So, this is kind of In Lieu of a Review. See, the general gist, is that if my brain is inspired enough to force itself to work for hours and hours on an image from a book, you can be assured the book must be pretty bloody good. Even if the image isn't! Cause I'm a lazy kind of person, so if I could get rid of the urge, and stare mindlessly at a wall instead, I probably would..
In actual fact, as much as a review would probably make the author/publisher a lot happier, this kind of thing actually represents a hell of a lot more to me, than any words I could conjure up about the book.
So, yep, make of that what you will! I'm going to go back to staring at the wall for a bit now... ;)
I understand why some reviewers are offended, I get it. On the other hand, this is fiction. It is a light novel. Fiction is, of course, based on non-fiction, but it amazes me the amount of people nowadays that get offended by anything related race, gender, sexuality. No one can write, have an opinion or just write a silly book (a book intended to entertain) without someone getting upset. While I was reading it (or while I am reading anything that involved these taboo topics) I read it with the intention to enjoy and be entertained, and not over-analyzed everything (mind you, not always. There are some occasions when one HAS to analyzed SOMETHING).
Anyway, I liked this book for what it was, a YA about a gay young man in his final year at high school, and struggling to come out to his best friend, also first love. Taking aside the romance, it was good. Nothing angsty, just a chapter in a student's life, having classes, hanging out with his friends, taking care of the school's newspaper, meeting new friends (also in the closet... sort of).
As for the romance... it was MEH. It would have been better if Jamie and Mason haven't been friends since children. They did not seem that close. And for Jamie, it was a case of "huh, Mason is cute.. looks like Darren Criss", followed by "Ok, I shouldn't think my BFF is cute, but HE IS. He is EXACTLY like Darren Criss", followed by "eh? I have a crush on him, my own Darren Criss", followed by, "I love him". Like, in a chapter. (And really, it is kind of hard to NOT imagine Mason as Darren Criss... the author insisted that Mason looked like Darren).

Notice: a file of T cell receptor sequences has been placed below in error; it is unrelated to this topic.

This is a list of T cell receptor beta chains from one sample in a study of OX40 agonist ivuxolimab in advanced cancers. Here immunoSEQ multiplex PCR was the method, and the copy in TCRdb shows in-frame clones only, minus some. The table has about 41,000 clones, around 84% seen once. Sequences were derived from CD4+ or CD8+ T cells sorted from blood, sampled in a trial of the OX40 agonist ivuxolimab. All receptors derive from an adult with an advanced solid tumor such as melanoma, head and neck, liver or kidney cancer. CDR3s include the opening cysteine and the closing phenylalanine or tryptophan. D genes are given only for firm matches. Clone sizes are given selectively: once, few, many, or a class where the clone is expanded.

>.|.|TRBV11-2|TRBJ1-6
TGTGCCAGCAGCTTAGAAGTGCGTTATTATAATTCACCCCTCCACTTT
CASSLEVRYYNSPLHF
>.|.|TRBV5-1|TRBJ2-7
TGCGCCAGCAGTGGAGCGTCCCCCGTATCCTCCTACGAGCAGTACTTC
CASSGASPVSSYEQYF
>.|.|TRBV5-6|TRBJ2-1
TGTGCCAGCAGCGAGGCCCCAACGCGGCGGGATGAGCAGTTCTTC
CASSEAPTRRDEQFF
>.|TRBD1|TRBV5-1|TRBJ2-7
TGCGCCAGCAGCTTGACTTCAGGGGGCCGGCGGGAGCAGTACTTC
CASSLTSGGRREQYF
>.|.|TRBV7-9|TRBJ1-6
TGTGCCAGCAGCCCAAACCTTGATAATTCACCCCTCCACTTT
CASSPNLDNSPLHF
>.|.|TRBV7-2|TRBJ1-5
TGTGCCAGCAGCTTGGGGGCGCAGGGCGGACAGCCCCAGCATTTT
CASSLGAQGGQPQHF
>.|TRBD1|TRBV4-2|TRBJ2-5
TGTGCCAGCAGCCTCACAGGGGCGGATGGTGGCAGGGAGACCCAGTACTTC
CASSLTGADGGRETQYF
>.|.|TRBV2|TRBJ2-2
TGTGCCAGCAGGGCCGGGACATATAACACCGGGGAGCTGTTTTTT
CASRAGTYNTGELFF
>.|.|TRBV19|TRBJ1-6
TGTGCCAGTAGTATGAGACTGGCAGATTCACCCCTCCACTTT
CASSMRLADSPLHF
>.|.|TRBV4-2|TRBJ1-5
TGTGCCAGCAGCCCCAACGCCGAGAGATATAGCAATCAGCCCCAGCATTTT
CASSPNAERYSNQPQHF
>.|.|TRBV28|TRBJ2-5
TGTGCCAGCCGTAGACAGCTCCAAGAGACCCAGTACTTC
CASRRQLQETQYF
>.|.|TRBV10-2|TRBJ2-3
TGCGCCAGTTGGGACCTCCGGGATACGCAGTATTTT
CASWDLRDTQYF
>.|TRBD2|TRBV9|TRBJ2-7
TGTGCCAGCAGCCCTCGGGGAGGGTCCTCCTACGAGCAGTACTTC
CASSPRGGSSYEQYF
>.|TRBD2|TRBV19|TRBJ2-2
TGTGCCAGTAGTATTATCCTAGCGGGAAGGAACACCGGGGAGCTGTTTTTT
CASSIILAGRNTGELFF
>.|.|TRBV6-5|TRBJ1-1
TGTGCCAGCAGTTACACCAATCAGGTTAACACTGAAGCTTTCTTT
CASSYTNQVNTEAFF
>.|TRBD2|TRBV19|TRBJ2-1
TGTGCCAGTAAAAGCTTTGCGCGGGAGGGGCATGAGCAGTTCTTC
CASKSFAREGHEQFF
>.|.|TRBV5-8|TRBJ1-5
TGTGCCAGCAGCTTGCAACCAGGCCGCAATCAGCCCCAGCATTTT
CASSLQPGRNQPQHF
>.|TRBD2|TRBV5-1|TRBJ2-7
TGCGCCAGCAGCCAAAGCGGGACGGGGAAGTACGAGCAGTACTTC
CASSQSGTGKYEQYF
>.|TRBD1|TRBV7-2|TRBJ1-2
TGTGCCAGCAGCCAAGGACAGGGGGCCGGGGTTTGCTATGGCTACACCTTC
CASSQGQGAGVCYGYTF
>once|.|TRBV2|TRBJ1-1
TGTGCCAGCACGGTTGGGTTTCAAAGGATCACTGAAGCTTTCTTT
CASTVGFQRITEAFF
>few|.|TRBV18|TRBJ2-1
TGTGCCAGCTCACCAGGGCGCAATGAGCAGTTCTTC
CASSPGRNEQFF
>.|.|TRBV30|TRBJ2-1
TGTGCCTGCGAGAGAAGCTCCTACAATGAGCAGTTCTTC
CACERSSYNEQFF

The girls shipping for their classmates was weird. As in, do girls in real life ship for real life people? As in, making doujinshi of them? Of her friend and his friend?? I am not talking about idols and actors, but of close friends. Classmates. Girls imagining and creating stories of their classmates in romantic situations... weird. And awkward.
There isn't really much art in the book. Better said, it lacks art (there is one DJ... and two weird drawings of Mason and Jamie), and it lacks music (Jamie is supposed to be part of the school band, but he plays the trumpet only at the end of the book. Wouldn't it have been better if there was more about the band? Or if Jamie was more nerd? But wait, he was popular, played sport, was part of the band, of the newspaper... too bad the author did not focus on one extracurricular activity only, and wrote more about it, instead of making it all superficially).
The conclusion to Jamie's problems was a total "what? that's it??". For almost all the book he is having these inner conflicts to come out to Mason, fearing that he will lose his friend in the process. And it turns out to be all for nothing. It was really silly.
Two things that stood out for me, and that distracted me from the story:
- Eating habits in the life of an American teenager: specially if his/her parents work full time or if the student eats at school. All based on pizza, fries, soda, burgers...
- Girls shipping for Remus/Sirius (eww) and for Spike/Angel (double eww).